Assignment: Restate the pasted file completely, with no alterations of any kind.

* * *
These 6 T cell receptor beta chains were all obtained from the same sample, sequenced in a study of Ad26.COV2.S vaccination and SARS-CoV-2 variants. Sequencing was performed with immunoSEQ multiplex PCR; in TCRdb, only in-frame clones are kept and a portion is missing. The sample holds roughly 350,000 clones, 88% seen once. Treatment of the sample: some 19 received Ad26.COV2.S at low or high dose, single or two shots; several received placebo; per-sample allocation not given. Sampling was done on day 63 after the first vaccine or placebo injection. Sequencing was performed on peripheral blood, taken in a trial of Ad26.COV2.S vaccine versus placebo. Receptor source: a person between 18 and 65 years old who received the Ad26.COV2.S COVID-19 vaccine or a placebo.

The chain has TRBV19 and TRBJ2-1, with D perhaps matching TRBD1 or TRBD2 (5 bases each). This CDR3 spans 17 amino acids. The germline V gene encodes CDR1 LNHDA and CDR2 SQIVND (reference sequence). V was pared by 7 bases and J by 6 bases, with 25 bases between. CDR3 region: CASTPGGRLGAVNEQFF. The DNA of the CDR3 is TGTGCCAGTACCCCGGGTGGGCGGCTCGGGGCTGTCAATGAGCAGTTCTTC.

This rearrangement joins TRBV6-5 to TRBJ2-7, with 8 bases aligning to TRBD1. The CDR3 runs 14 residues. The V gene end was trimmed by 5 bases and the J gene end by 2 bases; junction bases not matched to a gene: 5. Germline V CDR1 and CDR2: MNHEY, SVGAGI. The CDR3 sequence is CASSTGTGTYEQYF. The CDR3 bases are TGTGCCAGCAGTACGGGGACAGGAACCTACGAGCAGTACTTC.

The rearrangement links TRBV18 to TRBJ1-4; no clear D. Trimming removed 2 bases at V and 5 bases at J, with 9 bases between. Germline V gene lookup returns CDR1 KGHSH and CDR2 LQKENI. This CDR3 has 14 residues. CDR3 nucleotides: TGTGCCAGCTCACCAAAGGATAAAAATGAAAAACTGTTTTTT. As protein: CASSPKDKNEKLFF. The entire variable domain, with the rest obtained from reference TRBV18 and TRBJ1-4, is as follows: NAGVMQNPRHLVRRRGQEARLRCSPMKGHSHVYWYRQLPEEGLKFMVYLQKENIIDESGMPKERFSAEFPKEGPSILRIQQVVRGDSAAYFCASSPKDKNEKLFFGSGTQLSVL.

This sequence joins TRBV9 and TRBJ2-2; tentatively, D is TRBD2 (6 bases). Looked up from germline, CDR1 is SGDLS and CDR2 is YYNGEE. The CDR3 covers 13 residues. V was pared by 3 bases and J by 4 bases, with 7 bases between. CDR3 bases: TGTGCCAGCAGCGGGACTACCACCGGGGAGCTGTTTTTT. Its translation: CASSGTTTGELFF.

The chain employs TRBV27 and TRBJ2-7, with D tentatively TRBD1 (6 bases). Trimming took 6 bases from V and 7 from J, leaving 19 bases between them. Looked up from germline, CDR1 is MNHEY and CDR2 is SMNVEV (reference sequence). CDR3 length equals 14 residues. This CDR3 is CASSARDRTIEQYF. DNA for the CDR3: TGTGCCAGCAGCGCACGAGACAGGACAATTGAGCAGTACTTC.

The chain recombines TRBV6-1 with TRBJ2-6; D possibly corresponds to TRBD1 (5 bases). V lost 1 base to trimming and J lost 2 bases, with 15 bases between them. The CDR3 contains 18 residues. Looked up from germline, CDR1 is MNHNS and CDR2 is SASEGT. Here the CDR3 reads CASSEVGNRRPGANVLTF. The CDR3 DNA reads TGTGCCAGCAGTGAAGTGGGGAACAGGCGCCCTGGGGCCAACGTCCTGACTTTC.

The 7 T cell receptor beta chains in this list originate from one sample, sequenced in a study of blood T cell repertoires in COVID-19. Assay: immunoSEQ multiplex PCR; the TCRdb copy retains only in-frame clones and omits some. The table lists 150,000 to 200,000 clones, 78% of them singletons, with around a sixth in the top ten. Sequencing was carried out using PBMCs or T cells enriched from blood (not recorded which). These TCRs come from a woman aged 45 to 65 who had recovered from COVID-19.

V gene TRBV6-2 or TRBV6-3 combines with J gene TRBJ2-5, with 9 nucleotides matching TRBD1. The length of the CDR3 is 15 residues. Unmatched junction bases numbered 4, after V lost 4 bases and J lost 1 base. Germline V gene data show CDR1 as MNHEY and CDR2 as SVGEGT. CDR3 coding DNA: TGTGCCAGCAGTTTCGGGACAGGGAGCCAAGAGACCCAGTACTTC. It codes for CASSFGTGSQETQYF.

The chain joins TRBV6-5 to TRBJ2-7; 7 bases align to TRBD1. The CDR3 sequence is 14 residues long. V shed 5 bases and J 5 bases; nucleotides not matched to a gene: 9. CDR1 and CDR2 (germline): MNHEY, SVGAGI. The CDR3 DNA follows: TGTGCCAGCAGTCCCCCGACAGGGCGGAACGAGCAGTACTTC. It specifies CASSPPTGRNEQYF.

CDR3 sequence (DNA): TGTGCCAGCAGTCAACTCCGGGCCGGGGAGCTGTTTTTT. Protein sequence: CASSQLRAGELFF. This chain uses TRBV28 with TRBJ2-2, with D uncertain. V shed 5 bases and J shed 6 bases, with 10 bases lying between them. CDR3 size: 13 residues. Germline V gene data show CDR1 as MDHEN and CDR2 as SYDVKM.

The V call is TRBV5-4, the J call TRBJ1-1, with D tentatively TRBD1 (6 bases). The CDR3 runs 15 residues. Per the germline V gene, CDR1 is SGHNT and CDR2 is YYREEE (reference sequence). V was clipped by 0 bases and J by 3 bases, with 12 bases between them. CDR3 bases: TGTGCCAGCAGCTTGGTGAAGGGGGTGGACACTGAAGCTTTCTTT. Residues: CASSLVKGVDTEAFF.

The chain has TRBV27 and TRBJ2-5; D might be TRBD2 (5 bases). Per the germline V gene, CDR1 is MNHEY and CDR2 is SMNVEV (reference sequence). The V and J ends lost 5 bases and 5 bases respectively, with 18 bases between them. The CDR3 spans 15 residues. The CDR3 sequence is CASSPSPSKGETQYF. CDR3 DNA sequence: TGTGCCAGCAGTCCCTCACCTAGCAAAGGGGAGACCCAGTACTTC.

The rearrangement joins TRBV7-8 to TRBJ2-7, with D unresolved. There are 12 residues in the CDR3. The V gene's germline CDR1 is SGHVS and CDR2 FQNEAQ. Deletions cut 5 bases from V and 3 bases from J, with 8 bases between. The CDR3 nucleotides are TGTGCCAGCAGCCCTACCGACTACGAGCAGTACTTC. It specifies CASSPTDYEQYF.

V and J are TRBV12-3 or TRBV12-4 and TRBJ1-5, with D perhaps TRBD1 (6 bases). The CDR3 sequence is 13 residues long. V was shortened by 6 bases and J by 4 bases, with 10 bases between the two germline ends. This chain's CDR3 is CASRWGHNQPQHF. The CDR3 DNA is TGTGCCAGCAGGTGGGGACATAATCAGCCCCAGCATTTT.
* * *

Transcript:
These 6 T cell receptor beta chains were all obtained from the same sample, sequenced in a study of Ad26.COV2.S vaccination and SARS-CoV-2 variants. Sequencing was performed with immunoSEQ multiplex PCR; in TCRdb, only in-frame clones are kept and a portion is missing. The sample holds roughly 350,000 clones, 88% seen once. Treatment of the sample: some 19 received Ad26.COV2.S at low or high dose, single or two shots; several received placebo; per-sample allocation not given. Sampling was done on day 63 after the first vaccine or placebo injection. Sequencing was performed on peripheral blood, taken in a trial of Ad26.COV2.S vaccine versus placebo. Receptor source: a person between 18 and 65 years old who received the Ad26.COV2.S COVID-19 vaccine or a placebo.

The chain has TRBV19 and TRBJ2-1, with D perhaps matching TRBD1 or TRBD2 (5 bases each). This CDR3 spans 17 amino acids. The germline V gene encodes CDR1 LNHDA and CDR2 SQIVND (reference sequence). V was pared by 7 bases and J by 6 bases, with 25 bases between. CDR3 region: CASTPGGRLGAVNEQFF. The DNA of the CDR3 is TGTGCCAGTACCCCGGGTGGGCGGCTCGGGGCTGTCAATGAGCAGTTCTTC.

This rearrangement joins TRBV6-5 to TRBJ2-7, with 8 bases aligning to TRBD1. The CDR3 runs 14 residues. The V gene end was trimmed by 5 bases and the J gene end by 2 bases; junction bases not matched to a gene: 5. Germline V CDR1 and CDR2: MNHEY, SVGAGI. The CDR3 sequence is CASSTGTGTYEQYF. The CDR3 bases are TGTGCCAGCAGTACGGGGACAGGAACCTACGAGCAGTACTTC.

The rearrangement links TRBV18 to TRBJ1-4; no clear D. Trimming removed 2 bases at V and 5 bases at J, with 9 bases between. Germline V gene lookup returns CDR1 KGHSH and CDR2 LQKENI. This CDR3 has 14 residues. CDR3 nucleotides: TGTGCCAGCTCACCAAAGGATAAAAATGAAAAACTGTTTTTT. As protein: CASSPKDKNEKLFF. The entire variable domain, with the rest obtained from reference TRBV18 and TRBJ1-4, is as follows: NAGVMQNPRHLVRRRGQEARLRCSPMKGHSHVYWYRQLPEEGLKFMVYLQKENIIDESGMPKERFSAEFPKEGPSILRIQQVVRGDSAAYFCASSPKDKNEKLFFGSGTQLSVL.

This sequence joins TRBV9 and TRBJ2-2; tentatively, D is TRBD2 (6 bases). Looked up from germline, CDR1 is SGDLS and CDR2 is YYNGEE. The CDR3 covers 13 residues. V was pared by 3 bases and J by 4 bases, with 7 bases between. CDR3 bases: TGTGCCAGCAGCGGGACTACCACCGGGGAGCTGTTTTTT. Its translation: CASSGTTTGELFF.

The chain employs TRBV27 and TRBJ2-7, with D tentatively TRBD1 (6 bases). Trimming took 6 bases from V and 7 from J, leaving 19 bases between them. Looked up from germline, CDR1 is MNHEY and CDR2 is SMNVEV (reference sequence). CDR3 length equals 14 residues. This CDR3 is CASSARDRTIEQYF. DNA for the CDR3: TGTGCCAGCAGCGCACGAGACAGGACAATTGAGCAGTACTTC.

The chain recombines TRBV6-1 with TRBJ2-6; D possibly corresponds to TRBD1 (5 bases). V lost 1 base to trimming and J lost 2 bases, with 15 bases between them. The CDR3 contains 18 residues. Looked up from germline, CDR1 is MNHNS and CDR2 is SASEGT. Here the CDR3 reads CASSEVGNRRPGANVLTF. The CDR3 DNA reads TGTGCCAGCAGTGAAGTGGGGAACAGGCGCCCTGGGGCCAACGTCCTGACTTTC.

The 7 T cell receptor beta chains in this list originate from one sample, sequenced in a study of blood T cell repertoires in COVID-19. Assay: immunoSEQ multiplex PCR; the TCRdb copy retains only in-frame clones and omits some. The table lists 150,000 to 200,000 clones, 78% of them singletons, with around a sixth in the top ten. Sequencing was carried out using PBMCs or T cells enriched from blood (not recorded which). These TCRs come from a woman aged 45 to 65 who had recovered from COVID-19.

V gene TRBV6-2 or TRBV6-3 combines with J gene TRBJ2-5, with 9 nucleotides matching TRBD1. The length of the CDR3 is 15 residues. Unmatched junction bases numbered 4, after V lost 4 bases and J lost 1 base. Germline V gene data show CDR1 as MNHEY and CDR2 as SVGEGT. CDR3 coding DNA: TGTGCCAGCAGTTTCGGGACAGGGAGCCAAGAGACCCAGTACTTC. It codes for CASSFGTGSQETQYF.

The chain joins TRBV6-5 to TRBJ2-7; 7 bases align to TRBD1. The CDR3 sequence is 14 residues long. V shed 5 bases and J 5 bases; nucleotides not matched to a gene: 9. CDR1 and CDR2 (germline): MNHEY, SVGAGI. The CDR3 DNA follows: TGTGCCAGCAGTCCCCCGACAGGGCGGAACGAGCAGTACTTC. It specifies CASSPPTGRNEQYF.

CDR3 sequence (DNA): TGTGCCAGCAGTCAACTCCGGGCCGGGGAGCTGTTTTTT. Protein sequence: CASSQLRAGELFF. This chain uses TRBV28 with TRBJ2-2, with D uncertain. V shed 5 bases and J shed 6 bases, with 10 bases lying between them. CDR3 size: 13 residues. Germline V gene data show CDR1 as MDHEN and CDR2 as SYDVKM.

The V call is TRBV5-4, the J call TRBJ1-1, with D tentatively TRBD1 (6 bases). The CDR3 runs 15 residues. Per the germline V gene, CDR1 is SGHNT and CDR2 is YYREEE (reference sequence). V was clipped by 0 bases and J by 3 bases, with 12 bases between them. CDR3 bases: TGTGCCAGCAGCTTGGTGAAGGGGGTGGACACTGAAGCTTTCTTT. Residues: CASSLVKGVDTEAFF.

The chain has TRBV27 and TRBJ2-5; D might be TRBD2 (5 bases). Per the germline V gene, CDR1 is MNHEY and CDR2 is SMNVEV (reference sequence). The V and J ends lost 5 bases and 5 bases respectively, with 18 bases between them. The CDR3 spans 15 residues. The CDR3 sequence is CASSPSPSKGETQYF. CDR3 DNA sequence: TGTGCCAGCAGTCCCTCACCTAGCAAAGGGGAGACCCAGTACTTC.

The rearrangement joins TRBV7-8 to TRBJ2-7, with D unresolved. There are 12 residues in the CDR3. The V gene's germline CDR1 is SGHVS and CDR2 FQNEAQ. Deletions cut 5 bases from V and 3 bases from J, with 8 bases between. The CDR3 nucleotides are TGTGCCAGCAGCCCTACCGACTACGAGCAGTACTTC. It specifies CASSPTDYEQYF.

V and J are TRBV12-3 or TRBV12-4 and TRBJ1-5, with D perhaps TRBD1 (6 bases). The CDR3 sequence is 13 residues long. V was shortened by 6 bases and J by 4 bases, with 10 bases between the two germline ends. This chain's CDR3 is CASRWGHNQPQHF. The CDR3 DNA is TGTGCCAGCAGGTGGGGACATAATCAGCCCCAGCATTTT.